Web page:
Nigeria News

UN Building Bombing: Absence of Prosecutor Stalls Trial

The trial of four suspected Boko Haram members charged with  complicity in the 2011 bombing of the United Nations (UN) building in Abuja, was yesterday  stalled by the absence of the prosecutor,  Mrs. O. E. Ohakwe.
The case was fixed for yesterday to enable the prosecutor argue her two applications one of which  sought the court’s leave for the prosecution to reopen her case, while the other sought  the court’s permission for the prosecution to amend the four-count charge on which the four accused are being tried.
The suspects Salisu Mohammed, Inusa Mukailu, Dan’azumi Haruna and Abdulsalami Adamu – were all arrested in Kano shortly after the bombing that occurred on August 20, 2011.
They were later arraigned on a four-count charge bordering on terrorism.
On November 22 last year, the trial judge, Justice Gladys Olotu, closed the prosecution’s case on the grounds that the prosecutor failed to handle the case diligently.
The judge had expressed dismay that the prosecution, who applied for and got the court’s permission for accelerated trial, was now reluctant to produce witnesses months after the first witness testified.
Justice Olotu ordered the suspects to open their defence case, consequent upon which they filed an application for a no-case submission.
Parties were to adopt their written addresses in respect of the defence’s no-case submission on January 22 this year, when Ohakwe informed the court about her two new applications.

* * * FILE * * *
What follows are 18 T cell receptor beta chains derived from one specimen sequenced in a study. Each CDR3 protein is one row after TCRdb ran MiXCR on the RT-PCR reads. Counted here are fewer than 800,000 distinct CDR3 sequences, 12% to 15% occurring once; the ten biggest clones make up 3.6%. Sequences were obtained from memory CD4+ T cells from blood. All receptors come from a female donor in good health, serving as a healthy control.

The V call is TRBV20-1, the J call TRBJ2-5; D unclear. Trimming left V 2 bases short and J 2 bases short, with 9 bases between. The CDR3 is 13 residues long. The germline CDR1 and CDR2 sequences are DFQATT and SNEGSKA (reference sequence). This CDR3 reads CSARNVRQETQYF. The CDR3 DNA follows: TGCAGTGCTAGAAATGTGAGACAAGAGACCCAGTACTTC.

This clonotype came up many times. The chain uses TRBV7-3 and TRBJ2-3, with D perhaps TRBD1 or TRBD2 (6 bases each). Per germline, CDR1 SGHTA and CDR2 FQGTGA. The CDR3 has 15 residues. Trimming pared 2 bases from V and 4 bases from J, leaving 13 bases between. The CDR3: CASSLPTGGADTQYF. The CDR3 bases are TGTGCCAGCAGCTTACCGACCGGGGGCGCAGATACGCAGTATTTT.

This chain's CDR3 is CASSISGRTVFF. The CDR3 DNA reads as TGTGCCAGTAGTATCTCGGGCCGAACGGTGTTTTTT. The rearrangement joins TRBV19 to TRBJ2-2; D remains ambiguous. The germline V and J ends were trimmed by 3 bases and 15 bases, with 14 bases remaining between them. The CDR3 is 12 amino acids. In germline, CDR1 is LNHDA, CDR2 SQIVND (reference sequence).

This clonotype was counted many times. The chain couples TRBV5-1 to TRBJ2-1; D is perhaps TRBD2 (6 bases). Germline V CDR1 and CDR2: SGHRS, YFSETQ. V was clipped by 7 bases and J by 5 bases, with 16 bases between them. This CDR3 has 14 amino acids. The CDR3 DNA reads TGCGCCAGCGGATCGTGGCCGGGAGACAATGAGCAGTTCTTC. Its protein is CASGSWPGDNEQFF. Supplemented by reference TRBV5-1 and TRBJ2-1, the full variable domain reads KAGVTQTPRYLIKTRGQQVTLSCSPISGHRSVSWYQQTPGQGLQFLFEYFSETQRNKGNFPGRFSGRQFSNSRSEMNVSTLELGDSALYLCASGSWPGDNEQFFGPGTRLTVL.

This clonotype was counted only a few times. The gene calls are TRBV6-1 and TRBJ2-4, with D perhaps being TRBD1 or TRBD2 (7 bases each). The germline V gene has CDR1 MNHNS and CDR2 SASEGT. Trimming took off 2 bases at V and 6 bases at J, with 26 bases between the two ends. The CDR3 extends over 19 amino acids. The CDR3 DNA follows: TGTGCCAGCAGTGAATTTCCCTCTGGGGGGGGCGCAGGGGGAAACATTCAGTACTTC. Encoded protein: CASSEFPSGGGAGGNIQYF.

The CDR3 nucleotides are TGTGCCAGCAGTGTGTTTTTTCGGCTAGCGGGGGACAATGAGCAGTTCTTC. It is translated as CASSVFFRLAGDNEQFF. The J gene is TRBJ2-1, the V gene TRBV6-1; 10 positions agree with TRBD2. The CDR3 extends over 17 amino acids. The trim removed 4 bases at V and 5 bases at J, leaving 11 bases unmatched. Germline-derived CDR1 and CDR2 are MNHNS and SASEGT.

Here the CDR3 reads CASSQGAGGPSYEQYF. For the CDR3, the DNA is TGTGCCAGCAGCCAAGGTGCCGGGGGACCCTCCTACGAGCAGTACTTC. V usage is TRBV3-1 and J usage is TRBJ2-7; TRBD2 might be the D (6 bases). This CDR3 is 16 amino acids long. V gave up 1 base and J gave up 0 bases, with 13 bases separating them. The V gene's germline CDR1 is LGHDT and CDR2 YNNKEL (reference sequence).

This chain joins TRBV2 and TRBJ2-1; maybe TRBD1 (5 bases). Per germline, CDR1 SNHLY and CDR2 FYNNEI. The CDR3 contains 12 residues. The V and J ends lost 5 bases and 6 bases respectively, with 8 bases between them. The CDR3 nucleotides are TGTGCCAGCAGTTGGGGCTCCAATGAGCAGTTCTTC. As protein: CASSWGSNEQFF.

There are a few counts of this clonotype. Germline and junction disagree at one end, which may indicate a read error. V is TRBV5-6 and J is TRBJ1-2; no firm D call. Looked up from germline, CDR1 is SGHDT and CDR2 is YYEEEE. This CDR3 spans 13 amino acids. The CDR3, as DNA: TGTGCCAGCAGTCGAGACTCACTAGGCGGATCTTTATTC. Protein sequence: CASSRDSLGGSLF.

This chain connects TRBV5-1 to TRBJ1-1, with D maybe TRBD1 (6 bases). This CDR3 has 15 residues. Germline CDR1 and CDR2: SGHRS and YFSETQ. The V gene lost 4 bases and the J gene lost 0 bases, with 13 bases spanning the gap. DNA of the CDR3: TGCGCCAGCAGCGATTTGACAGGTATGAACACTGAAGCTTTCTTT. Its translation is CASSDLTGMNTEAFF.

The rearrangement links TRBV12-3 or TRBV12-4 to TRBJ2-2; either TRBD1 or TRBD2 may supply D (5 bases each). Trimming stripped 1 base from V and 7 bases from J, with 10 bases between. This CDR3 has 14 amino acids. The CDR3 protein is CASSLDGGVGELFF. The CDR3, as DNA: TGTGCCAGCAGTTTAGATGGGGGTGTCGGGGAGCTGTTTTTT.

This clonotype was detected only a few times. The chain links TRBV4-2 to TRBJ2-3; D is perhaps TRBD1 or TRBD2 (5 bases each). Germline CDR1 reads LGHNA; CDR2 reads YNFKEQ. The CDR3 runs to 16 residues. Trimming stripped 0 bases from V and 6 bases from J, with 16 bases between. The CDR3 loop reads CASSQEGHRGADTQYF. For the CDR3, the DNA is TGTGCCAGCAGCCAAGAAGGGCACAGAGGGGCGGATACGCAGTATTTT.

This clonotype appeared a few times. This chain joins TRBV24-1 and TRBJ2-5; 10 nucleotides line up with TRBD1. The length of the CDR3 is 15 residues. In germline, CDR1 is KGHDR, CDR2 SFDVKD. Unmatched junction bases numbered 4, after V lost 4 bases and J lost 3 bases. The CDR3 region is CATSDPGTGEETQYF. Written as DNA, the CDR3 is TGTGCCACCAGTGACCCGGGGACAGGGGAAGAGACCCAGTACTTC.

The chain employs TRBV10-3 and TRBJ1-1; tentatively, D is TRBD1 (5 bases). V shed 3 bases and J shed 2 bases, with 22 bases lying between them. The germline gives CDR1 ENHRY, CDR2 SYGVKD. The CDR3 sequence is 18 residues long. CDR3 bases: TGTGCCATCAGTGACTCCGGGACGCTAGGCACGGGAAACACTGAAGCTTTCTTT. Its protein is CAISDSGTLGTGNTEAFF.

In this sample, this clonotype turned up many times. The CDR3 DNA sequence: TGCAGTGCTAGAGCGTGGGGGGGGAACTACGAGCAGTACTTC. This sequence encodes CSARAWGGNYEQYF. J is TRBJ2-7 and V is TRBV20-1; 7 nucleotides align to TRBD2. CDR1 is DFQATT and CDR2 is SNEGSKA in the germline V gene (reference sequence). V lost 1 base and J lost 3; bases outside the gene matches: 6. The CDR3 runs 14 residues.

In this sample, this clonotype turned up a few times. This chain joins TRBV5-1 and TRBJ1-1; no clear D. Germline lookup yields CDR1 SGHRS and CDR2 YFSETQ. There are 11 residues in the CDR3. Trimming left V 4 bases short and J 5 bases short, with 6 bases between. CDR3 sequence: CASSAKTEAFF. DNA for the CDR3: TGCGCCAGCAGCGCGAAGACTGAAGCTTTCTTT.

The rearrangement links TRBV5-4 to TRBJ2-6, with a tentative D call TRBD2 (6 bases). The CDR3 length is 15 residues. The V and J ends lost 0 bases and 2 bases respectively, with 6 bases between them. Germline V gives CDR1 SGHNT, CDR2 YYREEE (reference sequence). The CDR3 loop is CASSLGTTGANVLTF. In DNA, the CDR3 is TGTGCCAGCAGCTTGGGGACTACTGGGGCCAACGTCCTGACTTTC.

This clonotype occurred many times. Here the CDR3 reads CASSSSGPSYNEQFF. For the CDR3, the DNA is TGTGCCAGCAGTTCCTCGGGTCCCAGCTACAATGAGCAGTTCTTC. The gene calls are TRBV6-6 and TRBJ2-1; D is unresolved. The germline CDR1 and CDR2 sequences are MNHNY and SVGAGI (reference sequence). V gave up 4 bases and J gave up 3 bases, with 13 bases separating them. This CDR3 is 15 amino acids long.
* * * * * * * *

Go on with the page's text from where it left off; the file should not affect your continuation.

Although the defence lawyer objected to the new applications by the prosecution, describing them as a ploy to further delay the case, the judge chose to hear them.
She said the court must hear any application, once it was filed, whether it made sense or not.
Justice Olotu ordered the prosecution to include all the necessary documents in the new applications before the next date and adjourned to February 17 for hearing.
When the case was called yesterday, Ohakwe was absent. Defence lawyer, Obi Duruzo argued that  Ohakwe’s absence was an indication that the prosecution was not interested in prosecuting the case.
Duruzo, who noted that Ohakwe did not bother to inform the court about her absence, said he had tried unsuccessfully to reach the prosecutor on the telephone.
At a point, the judge directed one of the court’s registrars to call Ohakwe’s telephone number.
The registrar was also unable to reach the prosecutor, a development that prompted the judge to adjourn further hearing to March 12.
She also ordered the issuance of hearing notice on Ohakwe.

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